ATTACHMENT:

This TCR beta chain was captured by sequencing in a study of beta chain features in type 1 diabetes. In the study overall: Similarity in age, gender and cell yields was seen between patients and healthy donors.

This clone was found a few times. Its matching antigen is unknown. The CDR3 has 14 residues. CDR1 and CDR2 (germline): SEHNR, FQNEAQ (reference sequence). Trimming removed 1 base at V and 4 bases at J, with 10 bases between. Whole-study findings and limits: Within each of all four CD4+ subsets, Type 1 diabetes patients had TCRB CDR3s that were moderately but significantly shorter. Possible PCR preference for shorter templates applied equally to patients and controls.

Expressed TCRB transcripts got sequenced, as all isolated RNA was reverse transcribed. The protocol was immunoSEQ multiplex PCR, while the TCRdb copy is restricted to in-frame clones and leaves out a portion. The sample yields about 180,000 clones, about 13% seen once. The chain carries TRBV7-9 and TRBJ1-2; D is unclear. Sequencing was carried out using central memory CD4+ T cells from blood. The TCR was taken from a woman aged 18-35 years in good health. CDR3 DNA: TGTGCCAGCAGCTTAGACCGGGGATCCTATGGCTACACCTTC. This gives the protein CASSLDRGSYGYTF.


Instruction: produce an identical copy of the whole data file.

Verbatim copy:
This TCR beta chain was captured by sequencing in a study of beta chain features in type 1 diabetes. In the study overall: Similarity in age, gender and cell yields was seen between patients and healthy donors.

This clone was found a few times. Its matching antigen is unknown. The CDR3 has 14 residues. CDR1 and CDR2 (germline): SEHNR, FQNEAQ (reference sequence). Trimming removed 1 base at V and 4 bases at J, with 10 bases between. Whole-study findings and limits: Within each of all four CD4+ subsets, Type 1 diabetes patients had TCRB CDR3s that were moderately but significantly shorter. Possible PCR preference for shorter templates applied equally to patients and controls.

Expressed TCRB transcripts got sequenced, as all isolated RNA was reverse transcribed. The protocol was immunoSEQ multiplex PCR, while the TCRdb copy is restricted to in-frame clones and leaves out a portion. The sample yields about 180,000 clones, about 13% seen once. The chain carries TRBV7-9 and TRBJ1-2; D is unclear. Sequencing was carried out using central memory CD4+ T cells from blood. The TCR was taken from a woman aged 18-35 years in good health. CDR3 DNA: TGTGCCAGCAGCTTAGACCGGGGATCCTATGGCTACACCTTC. This gives the protein CASSLDRGSYGYTF.